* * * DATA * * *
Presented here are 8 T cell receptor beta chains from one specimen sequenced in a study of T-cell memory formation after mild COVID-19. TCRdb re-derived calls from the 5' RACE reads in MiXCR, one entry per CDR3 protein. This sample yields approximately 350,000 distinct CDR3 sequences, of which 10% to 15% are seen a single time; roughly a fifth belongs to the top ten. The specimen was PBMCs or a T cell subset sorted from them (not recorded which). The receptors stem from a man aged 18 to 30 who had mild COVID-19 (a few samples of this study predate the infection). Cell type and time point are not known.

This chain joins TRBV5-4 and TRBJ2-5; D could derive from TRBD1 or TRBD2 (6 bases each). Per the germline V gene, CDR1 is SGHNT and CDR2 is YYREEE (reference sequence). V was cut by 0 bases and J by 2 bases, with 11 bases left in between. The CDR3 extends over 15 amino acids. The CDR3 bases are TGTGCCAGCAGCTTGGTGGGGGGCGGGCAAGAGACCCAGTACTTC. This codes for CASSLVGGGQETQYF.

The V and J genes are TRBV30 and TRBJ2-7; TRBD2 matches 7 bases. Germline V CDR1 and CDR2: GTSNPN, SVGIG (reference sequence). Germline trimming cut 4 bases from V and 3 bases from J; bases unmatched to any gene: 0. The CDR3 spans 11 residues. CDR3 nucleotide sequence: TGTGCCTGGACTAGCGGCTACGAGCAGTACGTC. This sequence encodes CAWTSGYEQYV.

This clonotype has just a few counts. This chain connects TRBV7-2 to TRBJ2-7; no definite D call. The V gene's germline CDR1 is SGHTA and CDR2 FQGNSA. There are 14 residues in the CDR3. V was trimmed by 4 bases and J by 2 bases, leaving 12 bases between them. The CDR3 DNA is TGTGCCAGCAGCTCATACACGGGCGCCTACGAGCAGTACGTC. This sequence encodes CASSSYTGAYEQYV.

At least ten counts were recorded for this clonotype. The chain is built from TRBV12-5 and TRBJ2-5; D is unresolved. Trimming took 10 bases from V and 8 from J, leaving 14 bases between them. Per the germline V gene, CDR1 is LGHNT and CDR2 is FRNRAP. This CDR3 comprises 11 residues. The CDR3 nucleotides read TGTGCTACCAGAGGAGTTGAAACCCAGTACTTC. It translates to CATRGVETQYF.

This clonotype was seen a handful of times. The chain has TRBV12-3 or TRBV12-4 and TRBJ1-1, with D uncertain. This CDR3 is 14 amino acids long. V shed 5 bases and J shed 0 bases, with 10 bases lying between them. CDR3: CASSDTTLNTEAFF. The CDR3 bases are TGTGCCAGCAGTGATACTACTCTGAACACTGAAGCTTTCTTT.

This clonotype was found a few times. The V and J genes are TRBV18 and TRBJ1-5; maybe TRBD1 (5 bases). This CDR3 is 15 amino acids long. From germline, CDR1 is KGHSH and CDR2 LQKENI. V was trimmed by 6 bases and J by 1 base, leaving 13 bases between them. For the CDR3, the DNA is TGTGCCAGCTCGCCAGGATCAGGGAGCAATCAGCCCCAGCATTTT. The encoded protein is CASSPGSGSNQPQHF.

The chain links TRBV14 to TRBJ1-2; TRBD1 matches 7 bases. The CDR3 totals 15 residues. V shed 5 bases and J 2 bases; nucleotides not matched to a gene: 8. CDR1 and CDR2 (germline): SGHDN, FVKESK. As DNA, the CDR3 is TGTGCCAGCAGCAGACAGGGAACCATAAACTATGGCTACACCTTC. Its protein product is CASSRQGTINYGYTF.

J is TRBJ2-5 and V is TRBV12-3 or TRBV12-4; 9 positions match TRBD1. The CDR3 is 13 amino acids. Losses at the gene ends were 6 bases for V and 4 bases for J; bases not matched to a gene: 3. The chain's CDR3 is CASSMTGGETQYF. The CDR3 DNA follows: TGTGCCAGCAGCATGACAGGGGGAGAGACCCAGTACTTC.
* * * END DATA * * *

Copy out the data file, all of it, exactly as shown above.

Presented here are 8 T cell receptor beta chains from one specimen sequenced in a study of T-cell memory formation after mild COVID-19. TCRdb re-derived calls from the 5' RACE reads in MiXCR, one entry per CDR3 protein. This sample yields approximately 350,000 distinct CDR3 sequences, of which 10% to 15% are seen a single time; roughly a fifth belongs to the top ten. The specimen was PBMCs or a T cell subset sorted from them (not recorded which). The receptors stem from a man aged 18 to 30 who had mild COVID-19 (a few samples of this study predate the infection). Cell type and time point are not known.

This chain joins TRBV5-4 and TRBJ2-5; D could derive from TRBD1 or TRBD2 (6 bases each). Per the germline V gene, CDR1 is SGHNT and CDR2 is YYREEE (reference sequence). V was cut by 0 bases and J by 2 bases, with 11 bases left in between. The CDR3 extends over 15 amino acids. The CDR3 bases are TGTGCCAGCAGCTTGGTGGGGGGCGGGCAAGAGACCCAGTACTTC. This codes for CASSLVGGGQETQYF.

The V and J genes are TRBV30 and TRBJ2-7; TRBD2 matches 7 bases. Germline V CDR1 and CDR2: GTSNPN, SVGIG (reference sequence). Germline trimming cut 4 bases from V and 3 bases from J; bases unmatched to any gene: 0. The CDR3 spans 11 residues. CDR3 nucleotide sequence: TGTGCCTGGACTAGCGGCTACGAGCAGTACGTC. This sequence encodes CAWTSGYEQYV.

This clonotype has just a few counts. This chain connects TRBV7-2 to TRBJ2-7; no definite D call. The V gene's germline CDR1 is SGHTA and CDR2 FQGNSA. There are 14 residues in the CDR3. V was trimmed by 4 bases and J by 2 bases, leaving 12 bases between them. The CDR3 DNA is TGTGCCAGCAGCTCATACACGGGCGCCTACGAGCAGTACGTC. This sequence encodes CASSSYTGAYEQYV.

At least ten counts were recorded for this clonotype. The chain is built from TRBV12-5 and TRBJ2-5; D is unresolved. Trimming took 10 bases from V and 8 from J, leaving 14 bases between them. Per the germline V gene, CDR1 is LGHNT and CDR2 is FRNRAP. This CDR3 comprises 11 residues. The CDR3 nucleotides read TGTGCTACCAGAGGAGTTGAAACCCAGTACTTC. It translates to CATRGVETQYF.

This clonotype was seen a handful of times. The chain has TRBV12-3 or TRBV12-4 and TRBJ1-1, with D uncertain. This CDR3 is 14 amino acids long. V shed 5 bases and J shed 0 bases, with 10 bases lying between them. CDR3: CASSDTTLNTEAFF. The CDR3 bases are TGTGCCAGCAGTGATACTACTCTGAACACTGAAGCTTTCTTT.

This clonotype was found a few times. The V and J genes are TRBV18 and TRBJ1-5; maybe TRBD1 (5 bases). This CDR3 is 15 amino acids long. From germline, CDR1 is KGHSH and CDR2 LQKENI. V was trimmed by 6 bases and J by 1 base, leaving 13 bases between them. For the CDR3, the DNA is TGTGCCAGCTCGCCAGGATCAGGGAGCAATCAGCCCCAGCATTTT. The encoded protein is CASSPGSGSNQPQHF.

The chain links TRBV14 to TRBJ1-2; TRBD1 matches 7 bases. The CDR3 totals 15 residues. V shed 5 bases and J 2 bases; nucleotides not matched to a gene: 8. CDR1 and CDR2 (germline): SGHDN, FVKESK. As DNA, the CDR3 is TGTGCCAGCAGCAGACAGGGAACCATAAACTATGGCTACACCTTC. Its protein product is CASSRQGTINYGYTF.

J is TRBJ2-5 and V is TRBV12-3 or TRBV12-4; 9 positions match TRBD1. The CDR3 is 13 amino acids. Losses at the gene ends were 6 bases for V and 4 bases for J; bases not matched to a gene: 3. The chain's CDR3 is CASSMTGGETQYF. The CDR3 DNA follows: TGTGCCAGCAGCATGACAGGGGGAGAGACCCAGTACTTC.